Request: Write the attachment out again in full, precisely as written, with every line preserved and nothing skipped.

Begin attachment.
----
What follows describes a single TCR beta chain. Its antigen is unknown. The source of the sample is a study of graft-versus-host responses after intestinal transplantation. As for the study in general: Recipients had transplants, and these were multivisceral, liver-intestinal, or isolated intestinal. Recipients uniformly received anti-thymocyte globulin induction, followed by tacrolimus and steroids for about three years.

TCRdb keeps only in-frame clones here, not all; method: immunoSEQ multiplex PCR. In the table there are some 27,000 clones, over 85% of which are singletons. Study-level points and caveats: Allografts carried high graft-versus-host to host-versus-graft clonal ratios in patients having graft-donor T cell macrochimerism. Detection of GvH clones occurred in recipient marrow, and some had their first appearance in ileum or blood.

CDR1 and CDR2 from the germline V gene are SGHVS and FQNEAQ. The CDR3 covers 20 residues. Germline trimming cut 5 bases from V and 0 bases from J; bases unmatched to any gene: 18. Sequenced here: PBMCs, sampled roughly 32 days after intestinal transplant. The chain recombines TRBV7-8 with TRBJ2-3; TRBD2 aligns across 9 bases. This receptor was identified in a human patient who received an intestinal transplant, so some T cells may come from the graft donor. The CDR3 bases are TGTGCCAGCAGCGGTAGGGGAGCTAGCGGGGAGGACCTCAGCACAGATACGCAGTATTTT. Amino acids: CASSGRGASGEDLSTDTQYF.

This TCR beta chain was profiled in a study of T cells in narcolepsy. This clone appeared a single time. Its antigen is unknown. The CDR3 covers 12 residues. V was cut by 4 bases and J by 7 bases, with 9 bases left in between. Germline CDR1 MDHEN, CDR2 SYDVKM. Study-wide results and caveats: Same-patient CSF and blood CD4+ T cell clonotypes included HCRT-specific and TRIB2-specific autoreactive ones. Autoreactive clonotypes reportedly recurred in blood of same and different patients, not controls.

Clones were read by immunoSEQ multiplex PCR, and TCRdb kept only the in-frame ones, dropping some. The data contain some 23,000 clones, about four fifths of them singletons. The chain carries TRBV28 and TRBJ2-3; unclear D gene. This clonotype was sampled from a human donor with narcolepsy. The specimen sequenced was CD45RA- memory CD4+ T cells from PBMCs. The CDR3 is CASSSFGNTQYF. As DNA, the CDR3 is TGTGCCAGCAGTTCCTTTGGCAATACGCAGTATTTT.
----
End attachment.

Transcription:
What follows describes a single TCR beta chain. Its antigen is unknown. The source of the sample is a study of graft-versus-host responses after intestinal transplantation. As for the study in general: Recipients had transplants, and these were multivisceral, liver-intestinal, or isolated intestinal. Recipients uniformly received anti-thymocyte globulin induction, followed by tacrolimus and steroids for about three years.

TCRdb keeps only in-frame clones here, not all; method: immunoSEQ multiplex PCR. In the table there are some 27,000 clones, over 85% of which are singletons. Study-level points and caveats: Allografts carried high graft-versus-host to host-versus-graft clonal ratios in patients having graft-donor T cell macrochimerism. Detection of GvH clones occurred in recipient marrow, and some had their first appearance in ileum or blood.

CDR1 and CDR2 from the germline V gene are SGHVS and FQNEAQ. The CDR3 covers 20 residues. Germline trimming cut 5 bases from V and 0 bases from J; bases unmatched to any gene: 18. Sequenced here: PBMCs, sampled roughly 32 days after intestinal transplant. The chain recombines TRBV7-8 with TRBJ2-3; TRBD2 aligns across 9 bases. This receptor was identified in a human patient who received an intestinal transplant, so some T cells may come from the graft donor. The CDR3 bases are TGTGCCAGCAGCGGTAGGGGAGCTAGCGGGGAGGACCTCAGCACAGATACGCAGTATTTT. Amino acids: CASSGRGASGEDLSTDTQYF.

This TCR beta chain was profiled in a study of T cells in narcolepsy. This clone appeared a single time. Its antigen is unknown. The CDR3 covers 12 residues. V was cut by 4 bases and J by 7 bases, with 9 bases left in between. Germline CDR1 MDHEN, CDR2 SYDVKM. Study-wide results and caveats: Same-patient CSF and blood CD4+ T cell clonotypes included HCRT-specific and TRIB2-specific autoreactive ones. Autoreactive clonotypes reportedly recurred in blood of same and different patients, not controls.

Clones were read by immunoSEQ multiplex PCR, and TCRdb kept only the in-frame ones, dropping some. The data contain some 23,000 clones, about four fifths of them singletons. The chain carries TRBV28 and TRBJ2-3; unclear D gene. This clonotype was sampled from a human donor with narcolepsy. The specimen sequenced was CD45RA- memory CD4+ T cells from PBMCs. The CDR3 is CASSSFGNTQYF. As DNA, the CDR3 is TGTGCCAGCAGTTCCTTTGGCAATACGCAGTATTTT.